Maybe there really is global warming. And maybe the 4.5 per cent of the world's greenhouse gases we humans generate is responsible for it, as opposed to the 95.5 per cent generated by nature. But, as long as the UN and others substitute hot air for hard science, Bush is right to suspect it's eco-bunk. Even American politicians who believe in global warming don't believe in Kyoto. Geoffrey Lean might like to note that the day that will live in infamy is not March 28, 2001 but July 26, 1997 - the date when the US Senate voted against the proposed treaty 95-0. Not one Senator - not even Ted Kennedy - voted in favour. In Kyoto, Al Gore signed anyway, but that old fraud Clinton never bothered sending it to the Senate for ratification because he needed 67 votes and he knew he was 67 short. Mr Lean and his chums have had four years to get used to the idea that Kyoto's dead, not because of one right-wing oil stooge but because of the entire American political establishment. It's doubtful whether even Senator Hillary Clinton would vote for this. When Bush announced he'd be drilling for oil in the Arctic National Wildlife Reserve, Hillary said his "charm offensive" was really a "harm offensive". When Bush decided against Federal regulation of carbon dioxide emissions, Hillary observed that "it looks like we've gone from CO2 to 'See you later'." When he scrapped proposed federally-mandated reductions on arsenic in the water supply, she jeered, "It's arsenic and about face". But when Bush scrapped Kyoto, Hill made no puns whatsoever. Even Hillary knows Kyoto's off the graph.
As for John Gummer's protests about the US invading European sovereignty, the whole treaty is an assault on national sovereignty, especially America's. The US cannot comply with the accords without substantial job losses - 100,000 in Michigan alone, 80,000 in Georgia. Worse, the treaty would set up an international emissions-trading market, whereby the only way to mitigate against the economic shrinkage would be for the US to buy "pollution permits" from Russia, India or various developing countries, which would be allowed to sell their "pollution rights" for billions of dollars which they could then use to reduce their own emissions. The US would wind up paying the Russian mafia or the Congo's nutcake of the month for the privilege of not closing an auto plant in Flint, Michigan. Do you really think the generals and the KGB are going to let the Kremlin spend an estimated $40 billion cheque from Uncle Sam on cleaner factories for lead-free Ladas? At best you'd have a greenhouse-gas version of the European Fisheries Policy, under which the British can't fish in their own waters but any passing Spaniard trailing his pantyhose off the back of the trawler can. The Kyoto treaty was a deranged proposal to give the world's loopier jurisdictions a veto over America's economy.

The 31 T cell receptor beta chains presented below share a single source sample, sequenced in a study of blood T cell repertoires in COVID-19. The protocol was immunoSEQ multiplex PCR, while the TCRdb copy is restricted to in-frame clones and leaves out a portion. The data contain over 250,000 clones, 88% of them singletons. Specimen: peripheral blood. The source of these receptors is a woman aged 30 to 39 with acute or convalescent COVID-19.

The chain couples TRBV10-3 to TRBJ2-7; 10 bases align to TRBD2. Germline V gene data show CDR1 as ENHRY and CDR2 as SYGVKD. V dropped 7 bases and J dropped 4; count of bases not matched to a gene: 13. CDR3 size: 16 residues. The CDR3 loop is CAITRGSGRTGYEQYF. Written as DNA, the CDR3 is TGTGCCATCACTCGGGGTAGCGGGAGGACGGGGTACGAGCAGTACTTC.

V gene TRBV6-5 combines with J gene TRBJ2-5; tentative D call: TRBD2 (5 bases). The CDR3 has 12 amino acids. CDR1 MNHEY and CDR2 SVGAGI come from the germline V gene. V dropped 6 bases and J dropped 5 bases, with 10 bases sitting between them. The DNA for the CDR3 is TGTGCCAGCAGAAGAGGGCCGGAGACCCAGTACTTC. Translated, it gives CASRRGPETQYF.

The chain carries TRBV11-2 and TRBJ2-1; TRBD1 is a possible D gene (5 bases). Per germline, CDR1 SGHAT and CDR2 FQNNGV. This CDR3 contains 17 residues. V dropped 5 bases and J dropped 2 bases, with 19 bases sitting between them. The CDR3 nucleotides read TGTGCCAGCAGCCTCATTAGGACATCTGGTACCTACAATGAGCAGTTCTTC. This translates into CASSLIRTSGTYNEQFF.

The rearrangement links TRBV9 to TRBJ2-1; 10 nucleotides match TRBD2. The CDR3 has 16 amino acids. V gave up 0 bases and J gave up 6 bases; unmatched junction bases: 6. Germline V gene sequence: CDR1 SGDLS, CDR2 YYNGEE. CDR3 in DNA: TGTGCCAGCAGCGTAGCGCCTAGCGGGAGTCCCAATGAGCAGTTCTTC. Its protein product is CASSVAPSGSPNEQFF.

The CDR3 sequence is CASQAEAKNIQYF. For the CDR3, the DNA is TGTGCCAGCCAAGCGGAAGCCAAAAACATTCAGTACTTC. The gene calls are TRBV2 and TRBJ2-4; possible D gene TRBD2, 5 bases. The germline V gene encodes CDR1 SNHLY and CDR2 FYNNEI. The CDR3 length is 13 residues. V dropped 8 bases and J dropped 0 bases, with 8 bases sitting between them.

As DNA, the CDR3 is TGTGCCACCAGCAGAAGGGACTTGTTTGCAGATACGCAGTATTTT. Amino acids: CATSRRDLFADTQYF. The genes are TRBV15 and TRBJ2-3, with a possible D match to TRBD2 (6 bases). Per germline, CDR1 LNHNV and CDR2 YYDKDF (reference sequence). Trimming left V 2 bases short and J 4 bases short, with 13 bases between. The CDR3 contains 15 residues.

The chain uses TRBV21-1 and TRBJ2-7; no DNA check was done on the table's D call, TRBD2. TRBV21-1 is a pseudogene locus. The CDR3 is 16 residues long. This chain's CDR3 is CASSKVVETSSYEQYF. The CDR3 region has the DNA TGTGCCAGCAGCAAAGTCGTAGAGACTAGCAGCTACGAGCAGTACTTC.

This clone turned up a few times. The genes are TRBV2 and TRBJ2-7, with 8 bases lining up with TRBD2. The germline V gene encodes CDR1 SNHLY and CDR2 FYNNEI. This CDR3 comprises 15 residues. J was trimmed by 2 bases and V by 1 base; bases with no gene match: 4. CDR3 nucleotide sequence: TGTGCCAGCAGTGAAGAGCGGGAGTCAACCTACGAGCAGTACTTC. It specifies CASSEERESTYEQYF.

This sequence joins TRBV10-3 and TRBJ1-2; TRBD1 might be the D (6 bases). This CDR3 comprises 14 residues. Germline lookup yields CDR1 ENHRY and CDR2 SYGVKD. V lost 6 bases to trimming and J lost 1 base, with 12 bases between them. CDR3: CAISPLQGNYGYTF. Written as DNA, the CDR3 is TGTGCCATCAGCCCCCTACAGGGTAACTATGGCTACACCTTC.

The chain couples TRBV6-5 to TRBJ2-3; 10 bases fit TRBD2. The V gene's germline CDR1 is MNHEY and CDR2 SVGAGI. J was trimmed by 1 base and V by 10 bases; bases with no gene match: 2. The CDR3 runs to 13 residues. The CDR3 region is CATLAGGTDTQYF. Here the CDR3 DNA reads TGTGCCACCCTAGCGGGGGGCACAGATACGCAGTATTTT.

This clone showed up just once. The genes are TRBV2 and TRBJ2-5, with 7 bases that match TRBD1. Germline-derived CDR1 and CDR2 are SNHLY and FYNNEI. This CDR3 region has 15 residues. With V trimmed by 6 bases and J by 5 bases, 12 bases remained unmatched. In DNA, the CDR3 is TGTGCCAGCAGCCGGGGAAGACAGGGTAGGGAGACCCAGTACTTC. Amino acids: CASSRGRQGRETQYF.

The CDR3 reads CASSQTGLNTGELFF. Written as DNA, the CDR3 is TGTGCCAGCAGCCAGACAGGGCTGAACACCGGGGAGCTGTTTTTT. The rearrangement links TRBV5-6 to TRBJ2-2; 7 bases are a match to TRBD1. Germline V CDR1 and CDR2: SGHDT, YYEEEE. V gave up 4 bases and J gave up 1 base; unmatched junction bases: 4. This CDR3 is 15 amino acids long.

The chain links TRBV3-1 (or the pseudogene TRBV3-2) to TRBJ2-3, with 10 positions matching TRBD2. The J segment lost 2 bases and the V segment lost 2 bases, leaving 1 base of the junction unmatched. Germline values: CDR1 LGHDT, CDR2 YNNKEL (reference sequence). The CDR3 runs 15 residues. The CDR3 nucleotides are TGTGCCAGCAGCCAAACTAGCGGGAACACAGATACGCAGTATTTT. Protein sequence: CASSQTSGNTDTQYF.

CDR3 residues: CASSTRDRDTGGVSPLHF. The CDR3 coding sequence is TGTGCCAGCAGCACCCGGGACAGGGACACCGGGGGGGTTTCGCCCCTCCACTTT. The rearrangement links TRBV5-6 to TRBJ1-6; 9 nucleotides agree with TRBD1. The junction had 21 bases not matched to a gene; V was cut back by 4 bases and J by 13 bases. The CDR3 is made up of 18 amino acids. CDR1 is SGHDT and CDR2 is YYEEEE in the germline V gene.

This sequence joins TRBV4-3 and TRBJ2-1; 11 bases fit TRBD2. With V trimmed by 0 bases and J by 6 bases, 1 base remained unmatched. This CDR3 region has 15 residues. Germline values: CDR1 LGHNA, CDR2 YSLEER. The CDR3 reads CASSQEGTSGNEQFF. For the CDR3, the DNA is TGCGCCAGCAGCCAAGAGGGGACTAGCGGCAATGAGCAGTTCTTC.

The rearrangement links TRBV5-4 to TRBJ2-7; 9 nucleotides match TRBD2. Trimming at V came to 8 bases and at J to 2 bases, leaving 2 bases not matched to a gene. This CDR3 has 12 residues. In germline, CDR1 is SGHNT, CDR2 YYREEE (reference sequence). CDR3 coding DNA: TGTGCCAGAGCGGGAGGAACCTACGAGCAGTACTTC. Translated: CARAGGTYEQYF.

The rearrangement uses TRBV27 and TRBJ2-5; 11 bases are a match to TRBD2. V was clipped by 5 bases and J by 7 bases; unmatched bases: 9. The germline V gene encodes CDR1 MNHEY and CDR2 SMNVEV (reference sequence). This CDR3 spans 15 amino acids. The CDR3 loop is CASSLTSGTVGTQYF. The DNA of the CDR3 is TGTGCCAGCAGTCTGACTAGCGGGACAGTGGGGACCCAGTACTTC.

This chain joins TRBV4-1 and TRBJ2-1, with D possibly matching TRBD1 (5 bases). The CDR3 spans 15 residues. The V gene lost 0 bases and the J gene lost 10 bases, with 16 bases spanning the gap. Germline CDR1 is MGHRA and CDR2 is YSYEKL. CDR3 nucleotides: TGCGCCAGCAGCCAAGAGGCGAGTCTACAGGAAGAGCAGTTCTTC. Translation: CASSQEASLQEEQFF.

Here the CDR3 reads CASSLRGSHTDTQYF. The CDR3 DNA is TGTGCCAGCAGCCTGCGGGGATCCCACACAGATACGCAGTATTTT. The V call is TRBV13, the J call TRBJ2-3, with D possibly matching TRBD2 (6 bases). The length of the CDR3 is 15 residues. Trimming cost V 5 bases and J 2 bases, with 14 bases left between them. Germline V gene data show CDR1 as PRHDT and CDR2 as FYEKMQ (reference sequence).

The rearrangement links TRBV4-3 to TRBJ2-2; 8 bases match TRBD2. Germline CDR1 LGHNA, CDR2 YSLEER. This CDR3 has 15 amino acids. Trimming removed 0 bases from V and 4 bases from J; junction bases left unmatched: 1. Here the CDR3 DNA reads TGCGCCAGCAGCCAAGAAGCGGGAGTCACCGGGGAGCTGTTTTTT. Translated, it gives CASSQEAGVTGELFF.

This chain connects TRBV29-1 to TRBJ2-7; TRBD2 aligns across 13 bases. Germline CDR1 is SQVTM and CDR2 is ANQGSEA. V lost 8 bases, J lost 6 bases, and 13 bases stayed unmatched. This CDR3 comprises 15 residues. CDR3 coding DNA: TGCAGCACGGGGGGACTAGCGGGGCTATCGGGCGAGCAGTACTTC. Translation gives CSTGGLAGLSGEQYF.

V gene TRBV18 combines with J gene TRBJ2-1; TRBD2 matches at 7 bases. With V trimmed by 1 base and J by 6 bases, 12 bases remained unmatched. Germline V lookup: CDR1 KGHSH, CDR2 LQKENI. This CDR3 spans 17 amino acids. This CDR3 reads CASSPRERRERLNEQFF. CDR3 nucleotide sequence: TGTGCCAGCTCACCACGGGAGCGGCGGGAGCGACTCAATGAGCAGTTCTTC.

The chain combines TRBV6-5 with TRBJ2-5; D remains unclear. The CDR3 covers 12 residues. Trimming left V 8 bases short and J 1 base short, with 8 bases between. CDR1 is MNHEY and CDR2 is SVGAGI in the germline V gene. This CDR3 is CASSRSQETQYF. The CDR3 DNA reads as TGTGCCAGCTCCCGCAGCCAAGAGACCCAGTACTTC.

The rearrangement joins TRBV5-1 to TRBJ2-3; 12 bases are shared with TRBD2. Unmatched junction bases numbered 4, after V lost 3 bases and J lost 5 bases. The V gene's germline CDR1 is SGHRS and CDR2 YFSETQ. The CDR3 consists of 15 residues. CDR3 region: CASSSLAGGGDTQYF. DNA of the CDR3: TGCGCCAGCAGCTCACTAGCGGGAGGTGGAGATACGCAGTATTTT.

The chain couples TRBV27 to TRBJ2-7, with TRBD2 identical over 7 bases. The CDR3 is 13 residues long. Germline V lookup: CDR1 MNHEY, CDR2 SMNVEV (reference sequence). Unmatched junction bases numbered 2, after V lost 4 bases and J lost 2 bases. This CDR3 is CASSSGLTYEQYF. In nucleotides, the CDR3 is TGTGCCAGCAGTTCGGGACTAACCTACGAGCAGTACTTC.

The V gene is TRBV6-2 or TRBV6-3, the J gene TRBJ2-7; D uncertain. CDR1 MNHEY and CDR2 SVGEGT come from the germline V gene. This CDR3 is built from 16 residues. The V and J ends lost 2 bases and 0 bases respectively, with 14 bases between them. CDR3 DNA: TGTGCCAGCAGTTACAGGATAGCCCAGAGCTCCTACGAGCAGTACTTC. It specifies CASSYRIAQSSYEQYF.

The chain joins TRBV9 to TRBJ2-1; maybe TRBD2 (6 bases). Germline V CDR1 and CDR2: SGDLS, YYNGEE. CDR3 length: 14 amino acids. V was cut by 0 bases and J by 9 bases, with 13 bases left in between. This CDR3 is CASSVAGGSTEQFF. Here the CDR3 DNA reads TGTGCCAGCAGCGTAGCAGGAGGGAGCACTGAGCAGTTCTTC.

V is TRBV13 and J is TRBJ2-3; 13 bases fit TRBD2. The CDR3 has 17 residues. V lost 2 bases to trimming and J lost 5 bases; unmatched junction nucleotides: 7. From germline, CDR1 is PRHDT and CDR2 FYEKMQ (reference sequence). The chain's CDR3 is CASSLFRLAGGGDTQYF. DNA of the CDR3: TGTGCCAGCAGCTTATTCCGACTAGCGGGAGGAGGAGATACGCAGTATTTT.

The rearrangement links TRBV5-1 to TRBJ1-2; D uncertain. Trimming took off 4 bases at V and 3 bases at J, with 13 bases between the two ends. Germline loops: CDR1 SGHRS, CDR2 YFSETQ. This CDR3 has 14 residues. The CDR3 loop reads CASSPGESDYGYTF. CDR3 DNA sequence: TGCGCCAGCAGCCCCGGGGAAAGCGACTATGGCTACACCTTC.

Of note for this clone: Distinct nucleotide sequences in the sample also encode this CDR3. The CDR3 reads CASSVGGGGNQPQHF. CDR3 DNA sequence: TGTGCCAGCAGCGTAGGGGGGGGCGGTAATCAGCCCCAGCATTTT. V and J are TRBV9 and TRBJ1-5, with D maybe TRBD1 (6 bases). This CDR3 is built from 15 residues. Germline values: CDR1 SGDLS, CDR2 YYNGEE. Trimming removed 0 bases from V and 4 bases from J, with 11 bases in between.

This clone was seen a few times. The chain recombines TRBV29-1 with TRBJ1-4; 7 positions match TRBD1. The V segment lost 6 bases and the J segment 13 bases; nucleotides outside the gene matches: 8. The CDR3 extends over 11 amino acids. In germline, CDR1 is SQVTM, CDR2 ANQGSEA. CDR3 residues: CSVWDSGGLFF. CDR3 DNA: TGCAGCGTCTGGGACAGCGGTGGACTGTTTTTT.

The US was supposed to go along with this because it would be a "symbolic gesture". But we've had eight years of symbolic gestures, and Bush feels it's time to get real, especially on the environment. Messrs Gummer, Lean and the overheated Europeans should chill out. Every significant environmental improvement - from lead-free gas to recycling - comes from America, and global warming, such as it is, will be solved - like most problems - by American ingenuity, not Euro-regulation. The era of Clintonian posturing is over, chaps. Wake up and smell the CO2.